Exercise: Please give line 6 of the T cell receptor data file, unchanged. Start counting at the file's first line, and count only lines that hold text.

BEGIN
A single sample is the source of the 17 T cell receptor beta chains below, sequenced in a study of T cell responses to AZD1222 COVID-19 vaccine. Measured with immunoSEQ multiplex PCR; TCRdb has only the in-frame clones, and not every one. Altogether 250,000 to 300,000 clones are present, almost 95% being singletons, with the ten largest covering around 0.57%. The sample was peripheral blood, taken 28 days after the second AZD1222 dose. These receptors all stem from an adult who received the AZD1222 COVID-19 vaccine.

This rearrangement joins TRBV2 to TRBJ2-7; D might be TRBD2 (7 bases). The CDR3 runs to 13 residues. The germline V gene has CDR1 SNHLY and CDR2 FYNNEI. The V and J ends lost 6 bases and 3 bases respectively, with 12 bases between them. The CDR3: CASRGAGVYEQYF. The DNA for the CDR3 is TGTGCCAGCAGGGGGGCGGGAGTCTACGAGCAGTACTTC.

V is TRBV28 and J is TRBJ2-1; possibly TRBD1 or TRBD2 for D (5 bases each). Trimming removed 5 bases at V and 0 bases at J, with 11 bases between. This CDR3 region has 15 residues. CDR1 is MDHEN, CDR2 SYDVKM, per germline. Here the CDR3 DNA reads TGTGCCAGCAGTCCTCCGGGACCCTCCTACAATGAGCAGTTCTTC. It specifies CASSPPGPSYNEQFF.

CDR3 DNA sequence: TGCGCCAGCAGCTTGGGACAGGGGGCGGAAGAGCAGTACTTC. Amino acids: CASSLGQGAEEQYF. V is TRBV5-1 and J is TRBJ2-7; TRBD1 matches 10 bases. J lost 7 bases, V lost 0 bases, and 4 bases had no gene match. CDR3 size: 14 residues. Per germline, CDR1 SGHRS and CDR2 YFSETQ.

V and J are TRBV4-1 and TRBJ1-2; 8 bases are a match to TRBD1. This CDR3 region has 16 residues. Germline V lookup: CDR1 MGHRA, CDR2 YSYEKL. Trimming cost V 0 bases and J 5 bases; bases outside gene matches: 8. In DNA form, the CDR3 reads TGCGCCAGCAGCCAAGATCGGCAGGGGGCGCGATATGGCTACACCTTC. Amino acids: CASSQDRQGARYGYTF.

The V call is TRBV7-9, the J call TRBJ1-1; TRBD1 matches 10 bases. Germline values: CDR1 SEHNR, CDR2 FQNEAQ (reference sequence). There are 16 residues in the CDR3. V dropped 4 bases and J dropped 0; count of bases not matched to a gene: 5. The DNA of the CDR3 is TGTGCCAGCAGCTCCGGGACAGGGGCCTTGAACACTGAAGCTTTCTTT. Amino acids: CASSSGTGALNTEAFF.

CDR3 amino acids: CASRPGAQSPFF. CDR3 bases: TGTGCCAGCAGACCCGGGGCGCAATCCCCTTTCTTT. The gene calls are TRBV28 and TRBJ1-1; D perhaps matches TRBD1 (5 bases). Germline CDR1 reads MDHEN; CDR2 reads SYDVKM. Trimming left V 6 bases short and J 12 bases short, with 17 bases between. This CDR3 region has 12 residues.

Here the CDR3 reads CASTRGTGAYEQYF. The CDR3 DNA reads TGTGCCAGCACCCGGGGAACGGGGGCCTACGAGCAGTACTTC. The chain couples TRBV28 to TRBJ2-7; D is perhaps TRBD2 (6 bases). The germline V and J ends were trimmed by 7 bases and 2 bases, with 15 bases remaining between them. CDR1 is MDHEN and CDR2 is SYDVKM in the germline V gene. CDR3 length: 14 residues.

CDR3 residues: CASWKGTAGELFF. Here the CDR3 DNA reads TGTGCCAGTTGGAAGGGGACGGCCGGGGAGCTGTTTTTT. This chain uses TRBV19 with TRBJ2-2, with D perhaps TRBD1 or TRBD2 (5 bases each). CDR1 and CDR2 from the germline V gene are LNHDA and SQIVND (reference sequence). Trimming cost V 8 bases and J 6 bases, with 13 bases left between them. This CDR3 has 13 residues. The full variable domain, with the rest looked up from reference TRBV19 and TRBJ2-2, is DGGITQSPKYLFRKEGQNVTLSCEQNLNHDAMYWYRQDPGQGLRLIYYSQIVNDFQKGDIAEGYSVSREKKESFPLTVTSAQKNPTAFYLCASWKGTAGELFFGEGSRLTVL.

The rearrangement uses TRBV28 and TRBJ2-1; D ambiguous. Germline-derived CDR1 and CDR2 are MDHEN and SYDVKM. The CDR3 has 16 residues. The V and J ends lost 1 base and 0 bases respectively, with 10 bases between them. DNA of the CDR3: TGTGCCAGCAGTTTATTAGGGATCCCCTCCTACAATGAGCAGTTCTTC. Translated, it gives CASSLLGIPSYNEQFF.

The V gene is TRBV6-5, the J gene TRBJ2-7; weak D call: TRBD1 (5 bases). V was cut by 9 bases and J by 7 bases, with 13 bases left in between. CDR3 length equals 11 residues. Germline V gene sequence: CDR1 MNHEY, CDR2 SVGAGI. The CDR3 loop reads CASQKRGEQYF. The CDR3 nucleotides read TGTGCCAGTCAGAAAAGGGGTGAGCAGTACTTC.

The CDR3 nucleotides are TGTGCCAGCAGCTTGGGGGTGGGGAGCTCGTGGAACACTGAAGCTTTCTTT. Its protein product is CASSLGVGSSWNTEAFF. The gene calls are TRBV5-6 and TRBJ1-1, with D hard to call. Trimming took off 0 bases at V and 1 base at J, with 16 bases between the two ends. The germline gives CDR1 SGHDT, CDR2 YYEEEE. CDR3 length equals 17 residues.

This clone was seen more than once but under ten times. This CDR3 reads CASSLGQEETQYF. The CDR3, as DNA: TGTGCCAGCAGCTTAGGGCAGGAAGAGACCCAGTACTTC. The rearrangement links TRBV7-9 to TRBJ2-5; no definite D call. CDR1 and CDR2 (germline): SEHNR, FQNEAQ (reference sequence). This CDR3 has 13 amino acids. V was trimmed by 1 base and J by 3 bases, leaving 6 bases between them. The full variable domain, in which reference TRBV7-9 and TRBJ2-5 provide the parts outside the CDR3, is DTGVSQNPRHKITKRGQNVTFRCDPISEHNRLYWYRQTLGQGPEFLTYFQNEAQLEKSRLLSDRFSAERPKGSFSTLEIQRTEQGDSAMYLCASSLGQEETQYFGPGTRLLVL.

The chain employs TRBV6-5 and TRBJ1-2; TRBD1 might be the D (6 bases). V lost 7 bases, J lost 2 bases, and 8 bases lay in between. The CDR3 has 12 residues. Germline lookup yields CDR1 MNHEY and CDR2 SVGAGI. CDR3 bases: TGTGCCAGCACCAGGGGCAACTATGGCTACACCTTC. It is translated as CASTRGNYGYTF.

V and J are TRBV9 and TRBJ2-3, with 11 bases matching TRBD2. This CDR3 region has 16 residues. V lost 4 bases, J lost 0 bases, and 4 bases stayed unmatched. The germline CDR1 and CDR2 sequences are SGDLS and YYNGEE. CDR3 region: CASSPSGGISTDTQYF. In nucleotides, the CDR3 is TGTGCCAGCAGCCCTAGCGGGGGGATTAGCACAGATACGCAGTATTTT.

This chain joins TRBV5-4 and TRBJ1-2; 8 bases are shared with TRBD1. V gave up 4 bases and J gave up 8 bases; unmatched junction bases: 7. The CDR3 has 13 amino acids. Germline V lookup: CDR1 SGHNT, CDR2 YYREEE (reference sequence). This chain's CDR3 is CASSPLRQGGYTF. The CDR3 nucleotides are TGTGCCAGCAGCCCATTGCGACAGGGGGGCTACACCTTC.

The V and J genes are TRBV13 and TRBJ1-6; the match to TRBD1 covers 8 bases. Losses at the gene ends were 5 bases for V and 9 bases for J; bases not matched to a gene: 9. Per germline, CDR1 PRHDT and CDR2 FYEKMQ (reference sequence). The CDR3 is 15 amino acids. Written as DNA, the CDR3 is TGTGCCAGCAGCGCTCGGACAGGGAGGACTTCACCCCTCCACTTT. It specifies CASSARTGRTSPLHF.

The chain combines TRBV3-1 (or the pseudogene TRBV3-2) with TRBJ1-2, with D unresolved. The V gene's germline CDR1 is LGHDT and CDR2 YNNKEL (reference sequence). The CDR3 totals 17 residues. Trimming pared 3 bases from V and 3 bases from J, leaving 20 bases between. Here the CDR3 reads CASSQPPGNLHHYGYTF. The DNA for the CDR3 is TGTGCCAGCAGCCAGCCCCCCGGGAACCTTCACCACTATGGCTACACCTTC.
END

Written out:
The V call is TRBV7-9, the J call TRBJ1-1; TRBD1 matches 10 bases. Germline values: CDR1 SEHNR, CDR2 FQNEAQ (reference sequence). There are 16 residues in the CDR3. V dropped 4 bases and J dropped 0; count of bases not matched to a gene: 5. The DNA of the CDR3 is TGTGCCAGCAGCTCCGGGACAGGGGCCTTGAACACTGAAGCTTTCTTT. Amino acids: CASSSGTGALNTEAFF.